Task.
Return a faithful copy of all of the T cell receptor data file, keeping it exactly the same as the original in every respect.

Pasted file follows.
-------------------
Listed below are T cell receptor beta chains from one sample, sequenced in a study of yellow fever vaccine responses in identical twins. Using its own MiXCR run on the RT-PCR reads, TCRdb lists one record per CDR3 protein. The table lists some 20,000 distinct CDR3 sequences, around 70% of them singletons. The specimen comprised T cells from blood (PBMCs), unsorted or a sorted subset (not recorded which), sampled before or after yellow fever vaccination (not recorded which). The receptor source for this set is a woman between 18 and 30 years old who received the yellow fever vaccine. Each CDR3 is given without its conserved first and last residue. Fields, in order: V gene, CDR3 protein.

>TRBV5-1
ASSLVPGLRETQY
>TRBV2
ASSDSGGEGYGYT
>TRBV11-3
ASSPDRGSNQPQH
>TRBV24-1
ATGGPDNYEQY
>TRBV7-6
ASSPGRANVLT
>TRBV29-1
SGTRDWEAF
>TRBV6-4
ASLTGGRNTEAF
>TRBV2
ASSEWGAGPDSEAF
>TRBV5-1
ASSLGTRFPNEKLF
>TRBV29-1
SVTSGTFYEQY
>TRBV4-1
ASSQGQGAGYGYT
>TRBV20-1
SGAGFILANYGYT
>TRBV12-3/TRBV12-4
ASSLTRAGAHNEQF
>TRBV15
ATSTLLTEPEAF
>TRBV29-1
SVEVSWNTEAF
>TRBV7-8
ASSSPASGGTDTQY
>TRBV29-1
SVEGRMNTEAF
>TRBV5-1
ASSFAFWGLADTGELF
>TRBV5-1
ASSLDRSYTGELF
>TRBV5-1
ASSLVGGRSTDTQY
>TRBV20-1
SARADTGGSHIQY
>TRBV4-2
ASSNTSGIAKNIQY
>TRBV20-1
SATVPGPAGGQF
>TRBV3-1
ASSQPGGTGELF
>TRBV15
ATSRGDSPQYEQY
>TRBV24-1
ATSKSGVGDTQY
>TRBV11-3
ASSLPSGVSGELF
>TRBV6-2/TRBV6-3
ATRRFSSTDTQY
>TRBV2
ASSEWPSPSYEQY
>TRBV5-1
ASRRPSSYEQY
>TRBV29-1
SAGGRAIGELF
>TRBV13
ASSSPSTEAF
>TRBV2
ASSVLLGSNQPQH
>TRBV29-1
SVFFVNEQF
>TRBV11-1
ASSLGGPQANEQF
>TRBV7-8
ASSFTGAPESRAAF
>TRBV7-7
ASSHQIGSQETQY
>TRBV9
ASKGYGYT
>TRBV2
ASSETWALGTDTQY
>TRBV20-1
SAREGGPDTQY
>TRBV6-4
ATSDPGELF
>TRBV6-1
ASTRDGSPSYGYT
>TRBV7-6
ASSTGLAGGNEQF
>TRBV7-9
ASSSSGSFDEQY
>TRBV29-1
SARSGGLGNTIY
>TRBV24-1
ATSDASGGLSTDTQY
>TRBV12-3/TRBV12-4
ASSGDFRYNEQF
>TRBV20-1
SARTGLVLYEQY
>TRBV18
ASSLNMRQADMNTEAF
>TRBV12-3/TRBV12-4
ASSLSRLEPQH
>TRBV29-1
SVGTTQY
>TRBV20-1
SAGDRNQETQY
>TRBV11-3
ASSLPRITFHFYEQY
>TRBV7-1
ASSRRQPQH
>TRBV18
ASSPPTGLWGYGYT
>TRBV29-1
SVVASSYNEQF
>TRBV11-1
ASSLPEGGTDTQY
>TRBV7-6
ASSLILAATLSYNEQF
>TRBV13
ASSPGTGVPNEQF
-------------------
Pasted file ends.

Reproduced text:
Listed below are T cell receptor beta chains from one sample, sequenced in a study of yellow fever vaccine responses in identical twins. Using its own MiXCR run on the RT-PCR reads, TCRdb lists one record per CDR3 protein. The table lists some 20,000 distinct CDR3 sequences, around 70% of them singletons. The specimen comprised T cells from blood (PBMCs), unsorted or a sorted subset (not recorded which), sampled before or after yellow fever vaccination (not recorded which). The receptor source for this set is a woman between 18 and 30 years old who received the yellow fever vaccine. Each CDR3 is given without its conserved first and last residue. Fields, in order: V gene, CDR3 protein.

>TRBV5-1
ASSLVPGLRETQY
>TRBV2
ASSDSGGEGYGYT
>TRBV11-3
ASSPDRGSNQPQH
>TRBV24-1
ATGGPDNYEQY
>TRBV7-6
ASSPGRANVLT
>TRBV29-1
SGTRDWEAF
>TRBV6-4
ASLTGGRNTEAF
>TRBV2
ASSEWGAGPDSEAF
>TRBV5-1
ASSLGTRFPNEKLF
>TRBV29-1
SVTSGTFYEQY
>TRBV4-1
ASSQGQGAGYGYT
>TRBV20-1
SGAGFILANYGYT
>TRBV12-3/TRBV12-4
ASSLTRAGAHNEQF
>TRBV15
ATSTLLTEPEAF
>TRBV29-1
SVEVSWNTEAF
>TRBV7-8
ASSSPASGGTDTQY
>TRBV29-1
SVEGRMNTEAF
>TRBV5-1
ASSFAFWGLADTGELF
>TRBV5-1
ASSLDRSYTGELF
>TRBV5-1
ASSLVGGRSTDTQY
>TRBV20-1
SARADTGGSHIQY
>TRBV4-2
ASSNTSGIAKNIQY
>TRBV20-1
SATVPGPAGGQF
>TRBV3-1
ASSQPGGTGELF
>TRBV15
ATSRGDSPQYEQY
>TRBV24-1
ATSKSGVGDTQY
>TRBV11-3
ASSLPSGVSGELF
>TRBV6-2/TRBV6-3
ATRRFSSTDTQY
>TRBV2
ASSEWPSPSYEQY
>TRBV5-1
ASRRPSSYEQY
>TRBV29-1
SAGGRAIGELF
>TRBV13
ASSSPSTEAF
>TRBV2
ASSVLLGSNQPQH
>TRBV29-1
SVFFVNEQF
>TRBV11-1
ASSLGGPQANEQF
>TRBV7-8
ASSFTGAPESRAAF
>TRBV7-7
ASSHQIGSQETQY
>TRBV9
ASKGYGYT
>TRBV2
ASSETWALGTDTQY
>TRBV20-1
SAREGGPDTQY
>TRBV6-4
ATSDPGELF
>TRBV6-1
ASTRDGSPSYGYT
>TRBV7-6
ASSTGLAGGNEQF
>TRBV7-9
ASSSSGSFDEQY
>TRBV29-1
SARSGGLGNTIY
>TRBV24-1
ATSDASGGLSTDTQY
>TRBV12-3/TRBV12-4
ASSGDFRYNEQF
>TRBV20-1
SARTGLVLYEQY
>TRBV18
ASSLNMRQADMNTEAF
>TRBV12-3/TRBV12-4
ASSLSRLEPQH
>TRBV29-1
SVGTTQY
>TRBV20-1
SAGDRNQETQY
>TRBV11-3
ASSLPRITFHFYEQY
>TRBV7-1
ASSRRQPQH
>TRBV18
ASSPPTGLWGYGYT
>TRBV29-1
SVVASSYNEQF
>TRBV11-1
ASSLPEGGTDTQY
>TRBV7-6
ASSLILAATLSYNEQF
>TRBV13
ASSPGTGVPNEQF